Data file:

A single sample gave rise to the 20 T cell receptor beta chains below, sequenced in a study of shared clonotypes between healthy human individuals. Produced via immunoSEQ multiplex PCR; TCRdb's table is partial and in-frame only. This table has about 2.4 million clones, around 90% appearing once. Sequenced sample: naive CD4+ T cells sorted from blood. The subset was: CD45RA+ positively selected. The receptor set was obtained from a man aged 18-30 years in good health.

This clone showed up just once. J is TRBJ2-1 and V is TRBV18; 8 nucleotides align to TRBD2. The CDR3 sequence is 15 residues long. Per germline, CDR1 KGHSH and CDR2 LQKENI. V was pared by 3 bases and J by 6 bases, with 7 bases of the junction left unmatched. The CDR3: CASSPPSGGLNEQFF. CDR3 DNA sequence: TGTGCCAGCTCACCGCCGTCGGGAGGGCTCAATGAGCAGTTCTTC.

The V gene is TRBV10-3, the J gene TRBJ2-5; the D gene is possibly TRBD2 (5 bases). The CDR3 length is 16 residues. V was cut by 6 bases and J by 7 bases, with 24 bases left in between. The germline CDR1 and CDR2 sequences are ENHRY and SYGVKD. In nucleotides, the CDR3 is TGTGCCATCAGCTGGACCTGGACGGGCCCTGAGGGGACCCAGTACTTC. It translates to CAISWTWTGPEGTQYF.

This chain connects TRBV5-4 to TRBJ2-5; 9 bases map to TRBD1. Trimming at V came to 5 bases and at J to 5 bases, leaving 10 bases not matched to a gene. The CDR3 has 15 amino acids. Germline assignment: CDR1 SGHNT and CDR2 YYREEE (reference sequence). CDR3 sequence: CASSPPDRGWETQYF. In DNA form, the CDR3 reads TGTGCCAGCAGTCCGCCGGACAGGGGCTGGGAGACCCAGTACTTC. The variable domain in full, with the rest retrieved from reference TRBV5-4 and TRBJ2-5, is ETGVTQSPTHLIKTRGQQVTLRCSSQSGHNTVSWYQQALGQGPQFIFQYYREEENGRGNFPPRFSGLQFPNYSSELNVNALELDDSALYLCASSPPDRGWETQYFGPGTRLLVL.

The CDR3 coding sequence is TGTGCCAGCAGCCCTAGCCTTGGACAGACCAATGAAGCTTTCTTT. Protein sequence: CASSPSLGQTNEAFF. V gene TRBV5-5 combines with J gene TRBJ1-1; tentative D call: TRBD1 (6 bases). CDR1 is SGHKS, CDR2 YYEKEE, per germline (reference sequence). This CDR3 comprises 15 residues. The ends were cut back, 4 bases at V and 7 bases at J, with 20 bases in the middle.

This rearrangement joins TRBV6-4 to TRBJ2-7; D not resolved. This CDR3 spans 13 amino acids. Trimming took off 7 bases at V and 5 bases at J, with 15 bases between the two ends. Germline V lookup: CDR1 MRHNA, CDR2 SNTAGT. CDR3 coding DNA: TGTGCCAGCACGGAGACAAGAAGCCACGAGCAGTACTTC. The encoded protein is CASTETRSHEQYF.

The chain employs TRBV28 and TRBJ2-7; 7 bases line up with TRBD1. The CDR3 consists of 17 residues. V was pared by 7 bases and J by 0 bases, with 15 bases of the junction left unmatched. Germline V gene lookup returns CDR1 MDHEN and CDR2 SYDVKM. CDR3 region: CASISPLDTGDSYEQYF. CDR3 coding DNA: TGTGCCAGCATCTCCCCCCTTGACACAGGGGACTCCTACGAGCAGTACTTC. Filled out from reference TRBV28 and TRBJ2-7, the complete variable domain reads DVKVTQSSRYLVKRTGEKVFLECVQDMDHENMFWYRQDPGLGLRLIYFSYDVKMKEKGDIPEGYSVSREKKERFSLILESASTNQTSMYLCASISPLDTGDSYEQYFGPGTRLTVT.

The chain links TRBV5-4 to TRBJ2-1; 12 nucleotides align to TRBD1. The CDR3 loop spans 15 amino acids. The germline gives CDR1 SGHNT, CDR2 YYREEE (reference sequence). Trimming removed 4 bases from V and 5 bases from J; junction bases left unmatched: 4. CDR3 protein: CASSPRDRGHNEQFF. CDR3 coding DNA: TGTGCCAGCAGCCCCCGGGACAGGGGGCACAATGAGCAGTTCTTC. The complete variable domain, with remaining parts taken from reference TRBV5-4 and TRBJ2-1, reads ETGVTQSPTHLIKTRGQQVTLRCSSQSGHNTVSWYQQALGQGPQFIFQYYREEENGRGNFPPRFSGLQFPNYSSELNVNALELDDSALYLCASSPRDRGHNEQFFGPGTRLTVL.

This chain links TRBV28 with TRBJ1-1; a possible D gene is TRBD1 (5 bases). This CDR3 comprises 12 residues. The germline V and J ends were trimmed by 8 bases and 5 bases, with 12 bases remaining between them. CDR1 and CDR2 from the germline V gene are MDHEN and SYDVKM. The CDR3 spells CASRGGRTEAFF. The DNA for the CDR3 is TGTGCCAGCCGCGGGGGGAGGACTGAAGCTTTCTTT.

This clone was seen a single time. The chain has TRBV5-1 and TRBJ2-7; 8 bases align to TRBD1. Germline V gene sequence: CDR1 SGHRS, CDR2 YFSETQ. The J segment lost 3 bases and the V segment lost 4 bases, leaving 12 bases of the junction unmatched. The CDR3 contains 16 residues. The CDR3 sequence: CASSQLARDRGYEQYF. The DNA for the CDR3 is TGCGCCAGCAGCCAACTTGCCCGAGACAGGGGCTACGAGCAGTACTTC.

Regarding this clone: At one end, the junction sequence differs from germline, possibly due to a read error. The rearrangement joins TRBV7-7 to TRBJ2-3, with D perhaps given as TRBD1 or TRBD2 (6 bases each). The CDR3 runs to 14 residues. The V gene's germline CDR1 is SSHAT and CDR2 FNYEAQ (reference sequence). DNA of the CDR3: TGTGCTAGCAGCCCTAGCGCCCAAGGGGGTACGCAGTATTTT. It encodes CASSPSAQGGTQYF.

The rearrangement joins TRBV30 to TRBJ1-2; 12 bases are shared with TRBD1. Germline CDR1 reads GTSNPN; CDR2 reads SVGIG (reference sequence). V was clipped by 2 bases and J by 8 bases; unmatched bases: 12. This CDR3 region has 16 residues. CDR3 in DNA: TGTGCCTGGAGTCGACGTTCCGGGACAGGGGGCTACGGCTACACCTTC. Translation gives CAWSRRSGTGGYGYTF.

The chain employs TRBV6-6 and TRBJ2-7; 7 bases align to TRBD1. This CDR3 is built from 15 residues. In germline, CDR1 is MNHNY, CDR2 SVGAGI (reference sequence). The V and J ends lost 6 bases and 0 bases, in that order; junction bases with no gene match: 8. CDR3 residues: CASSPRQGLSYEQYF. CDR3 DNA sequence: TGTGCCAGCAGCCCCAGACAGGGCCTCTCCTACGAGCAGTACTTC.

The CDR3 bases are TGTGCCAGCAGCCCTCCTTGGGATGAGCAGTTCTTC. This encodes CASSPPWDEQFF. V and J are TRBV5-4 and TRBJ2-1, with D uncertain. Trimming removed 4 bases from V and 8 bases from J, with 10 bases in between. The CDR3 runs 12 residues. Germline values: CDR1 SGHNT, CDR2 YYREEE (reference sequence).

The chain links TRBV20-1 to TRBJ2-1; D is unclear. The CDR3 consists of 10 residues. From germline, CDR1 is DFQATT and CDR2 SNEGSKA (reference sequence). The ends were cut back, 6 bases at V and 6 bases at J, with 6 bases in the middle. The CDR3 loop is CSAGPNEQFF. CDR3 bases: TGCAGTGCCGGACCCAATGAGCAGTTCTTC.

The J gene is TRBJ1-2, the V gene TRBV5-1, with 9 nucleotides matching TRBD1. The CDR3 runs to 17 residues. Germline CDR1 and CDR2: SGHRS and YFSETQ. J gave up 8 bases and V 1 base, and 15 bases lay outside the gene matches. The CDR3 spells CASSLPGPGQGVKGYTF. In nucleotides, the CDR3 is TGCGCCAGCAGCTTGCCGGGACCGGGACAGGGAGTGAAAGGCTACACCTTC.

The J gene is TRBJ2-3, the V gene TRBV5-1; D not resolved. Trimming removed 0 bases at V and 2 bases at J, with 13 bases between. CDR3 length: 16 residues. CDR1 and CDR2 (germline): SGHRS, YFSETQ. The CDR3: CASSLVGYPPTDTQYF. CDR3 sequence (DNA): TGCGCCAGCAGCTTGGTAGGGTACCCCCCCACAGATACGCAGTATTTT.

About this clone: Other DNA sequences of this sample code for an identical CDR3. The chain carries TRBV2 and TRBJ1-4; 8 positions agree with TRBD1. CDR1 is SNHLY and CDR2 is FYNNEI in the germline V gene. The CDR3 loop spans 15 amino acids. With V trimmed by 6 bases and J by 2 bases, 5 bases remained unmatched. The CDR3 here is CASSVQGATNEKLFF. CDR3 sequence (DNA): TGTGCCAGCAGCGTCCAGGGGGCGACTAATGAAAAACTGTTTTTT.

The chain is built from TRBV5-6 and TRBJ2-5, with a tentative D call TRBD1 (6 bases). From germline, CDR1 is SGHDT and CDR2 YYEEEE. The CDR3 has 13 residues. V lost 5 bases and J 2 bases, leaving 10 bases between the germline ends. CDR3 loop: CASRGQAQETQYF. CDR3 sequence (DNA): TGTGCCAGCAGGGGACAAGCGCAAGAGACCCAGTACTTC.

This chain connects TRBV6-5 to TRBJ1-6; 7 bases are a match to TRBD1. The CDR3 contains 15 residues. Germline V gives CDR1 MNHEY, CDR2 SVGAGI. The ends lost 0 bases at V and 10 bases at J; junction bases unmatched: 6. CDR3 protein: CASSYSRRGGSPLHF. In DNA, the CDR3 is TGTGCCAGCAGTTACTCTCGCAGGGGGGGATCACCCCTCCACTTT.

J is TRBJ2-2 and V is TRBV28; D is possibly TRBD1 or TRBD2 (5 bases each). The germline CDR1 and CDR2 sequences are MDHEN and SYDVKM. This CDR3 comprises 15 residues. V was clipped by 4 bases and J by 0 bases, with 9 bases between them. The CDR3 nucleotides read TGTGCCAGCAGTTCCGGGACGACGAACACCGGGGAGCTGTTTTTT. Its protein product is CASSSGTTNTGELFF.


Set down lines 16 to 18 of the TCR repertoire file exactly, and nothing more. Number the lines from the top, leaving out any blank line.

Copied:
The J gene is TRBJ1-2, the V gene TRBV5-1, with 9 nucleotides matching TRBD1. The CDR3 runs to 17 residues. Germline CDR1 and CDR2: SGHRS and YFSETQ. J gave up 8 bases and V 1 base, and 15 bases lay outside the gene matches. The CDR3 spells CASSLPGPGQGVKGYTF. In nucleotides, the CDR3 is TGCGCCAGCAGCTTGCCGGGACCGGGACAGGGAGTGAAAGGCTACACCTTC.

The J gene is TRBJ2-3, the V gene TRBV5-1; D not resolved. Trimming removed 0 bases at V and 2 bases at J, with 13 bases between. CDR3 length: 16 residues. CDR1 and CDR2 (germline): SGHRS, YFSETQ. The CDR3: CASSLVGYPPTDTQYF. CDR3 sequence (DNA): TGCGCCAGCAGCTTGGTAGGGTACCCCCCCACAGATACGCAGTATTTT.

About this clone: Other DNA sequences of this sample code for an identical CDR3. The chain carries TRBV2 and TRBJ1-4; 8 positions agree with TRBD1. CDR1 is SNHLY and CDR2 is FYNNEI in the germline V gene. The CDR3 loop spans 15 amino acids. With V trimmed by 6 bases and J by 2 bases, 5 bases remained unmatched. The CDR3 here is CASSVQGATNEKLFF. CDR3 sequence (DNA): TGTGCCAGCAGCGTCCAGGGGGCGACTAATGAAAAACTGTTTTTT.